A central bank’s interventions in the foreign exchange market have two main objectives: managing volatility and influencing the exchange rate. Both governments and central banks have varying degrees of success, but they often share the common objective of stabilizing a currency’s value against other currencies. Moreover, excessive volatility affects both the financial and real goods markets. A successful FX intervention raises the value of a currency by two percentage points against a major currency, thereby boosting its purchasing power.
Buying and selling currencies
The most popular form of central bank intervention is buying and selling currencies. In this method, the central bank sells currency without actually affecting its value. This approach pushes the central lender to raise interest rates, which hurt the economy. A failed attempt could lead to corrective interventions. Therefore, it is important for the central bank to carefully consider the impact of each intervention. While monetary policy is an important aspect of global economics, there are many risks associated with FX interventions.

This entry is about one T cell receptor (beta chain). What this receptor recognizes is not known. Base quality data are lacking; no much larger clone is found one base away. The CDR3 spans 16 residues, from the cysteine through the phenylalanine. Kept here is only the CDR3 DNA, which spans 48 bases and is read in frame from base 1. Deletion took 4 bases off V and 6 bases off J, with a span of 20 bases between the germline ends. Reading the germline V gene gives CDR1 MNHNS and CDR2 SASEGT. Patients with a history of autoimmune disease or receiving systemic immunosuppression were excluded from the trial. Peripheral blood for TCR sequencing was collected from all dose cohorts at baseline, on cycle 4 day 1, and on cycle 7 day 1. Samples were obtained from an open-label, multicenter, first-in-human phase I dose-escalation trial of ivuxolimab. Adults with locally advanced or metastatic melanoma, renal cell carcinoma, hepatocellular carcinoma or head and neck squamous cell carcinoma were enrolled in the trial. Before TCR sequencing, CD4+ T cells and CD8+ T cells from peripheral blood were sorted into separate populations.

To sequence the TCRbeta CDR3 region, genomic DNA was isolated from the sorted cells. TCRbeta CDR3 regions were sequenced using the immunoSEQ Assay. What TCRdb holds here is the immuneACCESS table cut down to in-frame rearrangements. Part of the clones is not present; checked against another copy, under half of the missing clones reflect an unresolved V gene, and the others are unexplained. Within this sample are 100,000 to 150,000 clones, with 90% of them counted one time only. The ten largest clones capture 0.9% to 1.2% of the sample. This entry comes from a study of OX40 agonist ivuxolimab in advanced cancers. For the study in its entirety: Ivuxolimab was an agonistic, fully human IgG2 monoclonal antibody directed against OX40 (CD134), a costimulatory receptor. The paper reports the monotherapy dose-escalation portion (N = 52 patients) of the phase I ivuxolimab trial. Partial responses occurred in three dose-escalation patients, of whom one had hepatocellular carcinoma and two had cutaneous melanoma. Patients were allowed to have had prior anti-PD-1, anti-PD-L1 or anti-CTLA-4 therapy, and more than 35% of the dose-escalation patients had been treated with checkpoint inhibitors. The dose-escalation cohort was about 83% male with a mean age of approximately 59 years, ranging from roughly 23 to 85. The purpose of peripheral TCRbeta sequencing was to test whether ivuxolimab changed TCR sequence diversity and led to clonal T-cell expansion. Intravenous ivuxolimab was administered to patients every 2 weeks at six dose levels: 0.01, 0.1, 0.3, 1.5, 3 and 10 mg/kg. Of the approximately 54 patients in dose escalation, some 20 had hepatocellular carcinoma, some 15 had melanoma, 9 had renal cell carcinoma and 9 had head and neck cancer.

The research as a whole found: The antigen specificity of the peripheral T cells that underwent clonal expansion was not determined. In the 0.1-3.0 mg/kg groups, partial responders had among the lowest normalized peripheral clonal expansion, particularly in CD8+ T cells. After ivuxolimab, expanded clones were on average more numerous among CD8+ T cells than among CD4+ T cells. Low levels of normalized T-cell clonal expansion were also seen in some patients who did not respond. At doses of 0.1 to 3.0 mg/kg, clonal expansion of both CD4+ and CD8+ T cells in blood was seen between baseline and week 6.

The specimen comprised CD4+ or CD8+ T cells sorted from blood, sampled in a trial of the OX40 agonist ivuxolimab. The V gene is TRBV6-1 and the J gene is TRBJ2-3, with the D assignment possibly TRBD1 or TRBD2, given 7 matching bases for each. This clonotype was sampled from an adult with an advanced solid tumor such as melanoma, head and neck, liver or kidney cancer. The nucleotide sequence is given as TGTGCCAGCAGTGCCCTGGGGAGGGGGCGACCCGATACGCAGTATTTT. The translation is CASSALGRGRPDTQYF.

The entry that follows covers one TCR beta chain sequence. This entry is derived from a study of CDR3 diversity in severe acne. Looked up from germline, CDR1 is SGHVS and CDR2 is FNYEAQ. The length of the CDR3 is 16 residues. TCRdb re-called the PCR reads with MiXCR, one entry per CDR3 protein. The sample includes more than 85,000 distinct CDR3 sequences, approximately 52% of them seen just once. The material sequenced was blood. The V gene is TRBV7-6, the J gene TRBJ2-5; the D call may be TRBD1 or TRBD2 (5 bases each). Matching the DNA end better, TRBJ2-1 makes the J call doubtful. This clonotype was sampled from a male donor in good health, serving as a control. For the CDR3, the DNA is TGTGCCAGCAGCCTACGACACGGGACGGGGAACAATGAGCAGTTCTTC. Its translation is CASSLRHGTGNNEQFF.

In a recent example
The Turkish central bank intervened in the FX market by selling five billion U.S. dollars in December 2021. This was done in relation to the value of the Turkish lira. This intervention was carried out during a period when Turkey’s domestic currency depreciated steadily. Although central banks have limited power in the forex market, they should avoid acting against a trend.